USA - True Stories of Managed Retreat From Rising Waters
As more communities face threats from rising sea levels and climate-induced flooding, a rich 140-year history of relocation projects offers valuable insights.
As communities across the United States and around the world are increasingly threatened by climate-driven flooding and sea-level rise, academic researchers and disaster managers alike agree that managed retreat—the abandonment of occupied land and the removal or relocation of population and infrastructure—will eventually be unavoidable. By 2100, nearly 500 US coastal communities and 4.2 million US residents could face disruptive inundation, and worldwide damages and fatalities from flooding could more than double. In light of these projections, a number of new, expensive, and publicly contentious managed-retreat projects are already being discussed, planned, and implemented.
Managed retreat is often framed as an alternative to engineering-focused, defend-in-place strategies like the colossal seawall recently proposed for Miami. The relocation of entire communities, in particular, offers up tantalizing benefits over piecemeal buyouts or removal from at-risk locations; wholesale relocation can eliminate flood risk or other hazards while maintaining the social fabric of a community.
The US Government Accountability Office (GAO) recently “identified few communities in the United States that have considered climate migration as a resilience strategy, and [just] two … that moved forward with relocation.” The GAO and others seem to be unaware that the United States actually has a long history of managed retreat and community relocations. The stories of these towns and the new communities they attempted to build show that managed retreat is not just a theoretical exercise; each case study offers key data for planning and implementing such projects in the future.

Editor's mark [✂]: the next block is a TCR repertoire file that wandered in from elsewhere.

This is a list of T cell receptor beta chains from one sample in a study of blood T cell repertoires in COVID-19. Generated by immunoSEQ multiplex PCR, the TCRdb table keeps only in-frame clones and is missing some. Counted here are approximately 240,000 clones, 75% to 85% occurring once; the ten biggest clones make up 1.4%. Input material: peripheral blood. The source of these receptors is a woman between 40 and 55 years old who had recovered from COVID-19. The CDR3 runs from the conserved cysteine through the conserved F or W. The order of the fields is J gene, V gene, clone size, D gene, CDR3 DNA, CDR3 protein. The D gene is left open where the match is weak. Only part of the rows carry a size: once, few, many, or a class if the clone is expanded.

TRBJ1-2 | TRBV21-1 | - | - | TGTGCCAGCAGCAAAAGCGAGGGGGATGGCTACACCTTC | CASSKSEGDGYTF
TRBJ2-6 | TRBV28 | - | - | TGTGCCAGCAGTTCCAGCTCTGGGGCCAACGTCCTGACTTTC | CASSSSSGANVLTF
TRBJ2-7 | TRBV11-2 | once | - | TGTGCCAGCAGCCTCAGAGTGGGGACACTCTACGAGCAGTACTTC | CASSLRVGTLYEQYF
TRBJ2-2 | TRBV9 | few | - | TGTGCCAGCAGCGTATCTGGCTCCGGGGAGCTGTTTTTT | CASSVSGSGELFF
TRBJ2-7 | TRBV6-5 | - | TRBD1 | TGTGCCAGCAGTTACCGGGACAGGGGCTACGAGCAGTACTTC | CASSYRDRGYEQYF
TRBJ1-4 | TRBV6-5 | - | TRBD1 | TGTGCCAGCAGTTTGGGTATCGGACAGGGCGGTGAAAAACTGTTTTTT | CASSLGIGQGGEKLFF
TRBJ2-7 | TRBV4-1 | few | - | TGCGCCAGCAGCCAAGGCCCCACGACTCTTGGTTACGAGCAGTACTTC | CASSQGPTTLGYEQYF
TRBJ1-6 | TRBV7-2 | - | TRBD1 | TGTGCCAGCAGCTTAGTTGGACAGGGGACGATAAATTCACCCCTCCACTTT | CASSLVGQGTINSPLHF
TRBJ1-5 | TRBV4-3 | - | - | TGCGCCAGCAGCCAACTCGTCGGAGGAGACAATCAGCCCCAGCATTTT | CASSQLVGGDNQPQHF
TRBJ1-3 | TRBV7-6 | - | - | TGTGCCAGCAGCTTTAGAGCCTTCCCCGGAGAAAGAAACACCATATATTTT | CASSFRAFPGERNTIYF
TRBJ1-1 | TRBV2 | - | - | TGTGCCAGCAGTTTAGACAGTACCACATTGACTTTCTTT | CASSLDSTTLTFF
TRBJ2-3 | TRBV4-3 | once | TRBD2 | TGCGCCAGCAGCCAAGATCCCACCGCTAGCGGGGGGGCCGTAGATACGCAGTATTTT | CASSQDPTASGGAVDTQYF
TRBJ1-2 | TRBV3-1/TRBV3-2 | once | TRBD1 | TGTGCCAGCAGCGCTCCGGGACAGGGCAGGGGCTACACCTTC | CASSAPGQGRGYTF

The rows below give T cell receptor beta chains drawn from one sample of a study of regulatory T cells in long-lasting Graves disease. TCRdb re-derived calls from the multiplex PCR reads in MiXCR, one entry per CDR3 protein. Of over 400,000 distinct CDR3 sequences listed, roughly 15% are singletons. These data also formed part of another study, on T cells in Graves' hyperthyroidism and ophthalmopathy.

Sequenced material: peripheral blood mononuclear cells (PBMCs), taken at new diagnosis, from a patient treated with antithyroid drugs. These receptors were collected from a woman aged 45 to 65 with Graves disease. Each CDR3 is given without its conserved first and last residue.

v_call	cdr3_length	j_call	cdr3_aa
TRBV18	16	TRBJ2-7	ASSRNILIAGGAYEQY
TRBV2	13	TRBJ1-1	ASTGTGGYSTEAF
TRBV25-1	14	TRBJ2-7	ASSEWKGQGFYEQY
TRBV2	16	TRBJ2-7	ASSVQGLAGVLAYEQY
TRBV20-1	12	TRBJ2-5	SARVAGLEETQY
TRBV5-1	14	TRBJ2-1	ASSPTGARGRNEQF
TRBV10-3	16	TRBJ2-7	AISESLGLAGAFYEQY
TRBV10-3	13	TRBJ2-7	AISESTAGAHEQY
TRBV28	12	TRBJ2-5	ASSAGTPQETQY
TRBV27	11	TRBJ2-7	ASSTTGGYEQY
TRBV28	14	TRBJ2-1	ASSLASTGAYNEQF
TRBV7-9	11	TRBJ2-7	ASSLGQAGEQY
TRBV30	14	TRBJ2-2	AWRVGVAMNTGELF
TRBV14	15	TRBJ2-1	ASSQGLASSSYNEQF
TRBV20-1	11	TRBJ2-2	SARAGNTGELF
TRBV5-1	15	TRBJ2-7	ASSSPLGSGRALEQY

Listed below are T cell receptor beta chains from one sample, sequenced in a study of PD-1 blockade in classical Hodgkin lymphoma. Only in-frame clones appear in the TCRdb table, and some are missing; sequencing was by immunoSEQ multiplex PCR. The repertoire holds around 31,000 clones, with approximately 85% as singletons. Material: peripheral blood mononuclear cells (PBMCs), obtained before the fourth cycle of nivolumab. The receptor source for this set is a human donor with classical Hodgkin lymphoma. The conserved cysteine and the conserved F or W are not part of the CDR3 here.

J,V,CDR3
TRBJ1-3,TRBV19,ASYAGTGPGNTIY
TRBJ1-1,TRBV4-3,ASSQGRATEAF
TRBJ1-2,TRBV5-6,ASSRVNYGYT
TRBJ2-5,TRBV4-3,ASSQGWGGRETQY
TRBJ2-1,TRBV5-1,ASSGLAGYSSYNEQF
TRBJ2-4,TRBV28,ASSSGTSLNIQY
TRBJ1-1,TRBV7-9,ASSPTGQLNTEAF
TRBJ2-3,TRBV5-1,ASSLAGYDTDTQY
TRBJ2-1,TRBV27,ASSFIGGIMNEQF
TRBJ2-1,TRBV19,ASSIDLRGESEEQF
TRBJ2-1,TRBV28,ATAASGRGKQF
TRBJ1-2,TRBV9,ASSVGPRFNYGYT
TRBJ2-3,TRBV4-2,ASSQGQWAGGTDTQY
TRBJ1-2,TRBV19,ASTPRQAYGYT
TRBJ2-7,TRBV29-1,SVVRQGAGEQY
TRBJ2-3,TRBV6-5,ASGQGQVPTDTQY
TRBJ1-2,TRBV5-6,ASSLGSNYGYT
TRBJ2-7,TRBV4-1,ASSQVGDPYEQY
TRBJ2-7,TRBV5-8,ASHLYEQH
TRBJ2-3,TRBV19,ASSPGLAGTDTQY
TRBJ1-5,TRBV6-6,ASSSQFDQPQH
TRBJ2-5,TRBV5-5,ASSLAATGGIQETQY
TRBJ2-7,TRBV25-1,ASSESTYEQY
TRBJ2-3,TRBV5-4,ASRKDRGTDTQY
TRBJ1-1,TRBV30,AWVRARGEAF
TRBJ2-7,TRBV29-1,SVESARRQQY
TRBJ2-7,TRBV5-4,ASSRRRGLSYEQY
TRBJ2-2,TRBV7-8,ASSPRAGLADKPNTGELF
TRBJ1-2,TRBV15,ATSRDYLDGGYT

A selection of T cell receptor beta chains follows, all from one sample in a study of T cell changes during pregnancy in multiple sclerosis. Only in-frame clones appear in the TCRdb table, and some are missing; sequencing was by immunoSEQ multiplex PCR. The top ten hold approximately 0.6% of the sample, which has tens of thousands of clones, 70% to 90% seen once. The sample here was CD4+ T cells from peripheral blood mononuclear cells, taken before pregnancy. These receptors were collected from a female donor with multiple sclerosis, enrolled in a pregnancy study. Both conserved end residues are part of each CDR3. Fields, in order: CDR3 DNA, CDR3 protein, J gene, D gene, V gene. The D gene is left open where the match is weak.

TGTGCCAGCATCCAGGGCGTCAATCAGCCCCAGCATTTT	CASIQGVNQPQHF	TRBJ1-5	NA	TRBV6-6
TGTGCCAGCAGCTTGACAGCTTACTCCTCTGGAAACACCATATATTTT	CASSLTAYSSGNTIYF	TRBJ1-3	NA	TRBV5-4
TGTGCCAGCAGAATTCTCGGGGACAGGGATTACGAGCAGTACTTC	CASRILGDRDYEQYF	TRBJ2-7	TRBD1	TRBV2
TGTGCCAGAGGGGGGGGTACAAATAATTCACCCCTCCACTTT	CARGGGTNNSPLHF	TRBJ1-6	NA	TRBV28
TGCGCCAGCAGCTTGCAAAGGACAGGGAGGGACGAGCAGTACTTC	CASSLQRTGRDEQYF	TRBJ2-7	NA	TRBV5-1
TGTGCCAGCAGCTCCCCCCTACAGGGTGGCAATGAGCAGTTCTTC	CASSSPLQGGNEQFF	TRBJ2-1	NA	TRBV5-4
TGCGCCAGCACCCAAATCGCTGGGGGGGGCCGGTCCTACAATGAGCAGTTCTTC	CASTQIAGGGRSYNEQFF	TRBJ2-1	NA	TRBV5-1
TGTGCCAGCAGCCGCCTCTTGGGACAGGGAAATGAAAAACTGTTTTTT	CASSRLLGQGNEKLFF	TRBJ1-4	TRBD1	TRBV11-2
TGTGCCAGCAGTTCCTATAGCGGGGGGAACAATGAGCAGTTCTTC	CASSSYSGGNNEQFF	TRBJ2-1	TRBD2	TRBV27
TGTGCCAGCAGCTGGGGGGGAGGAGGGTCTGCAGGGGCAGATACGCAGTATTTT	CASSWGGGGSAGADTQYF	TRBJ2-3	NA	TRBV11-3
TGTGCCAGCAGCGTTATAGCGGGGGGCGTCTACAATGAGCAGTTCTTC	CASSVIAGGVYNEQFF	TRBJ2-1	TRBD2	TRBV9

Niobrara, Nebraska, is the earliest well-documented US wholesale flood relocation. It occurred more than four decades before US disasters became the responsibility of the federal government. In March of 1881, an ice dam on the Missouri River inundated the floodplain up to 100 miles upstream, putting Niobrara under more than six feet of water. In the aftermath, residents elected to move the entire town. Within two months, buildings were jacked up from their foundations and dragged upslope by horse teams to the new town site a mile and a half away. By January of 1882, most homes and all the town’s commercial structures were in place, and flooding in Niobrara was successfully mitigated for the next 80 years. But that changed with the construction of Gavins Point Dam downstream, which caused sediment to accumulate, raising the groundwater and inundating the community from below. In 1971, 90% of Niobrara’s residents voted to move the town again with the goal of “building a model rural town.” The third version of Niobrara was rededicated in July 1977, at a cost of $14.5 million.
CITE THIS ARTICLE
Pinter, Nicholas. “True Stories of Managed Retreat From Rising Waters.” Issues in Science and Technology 37, no. 4 (Summer 2021): 64–73.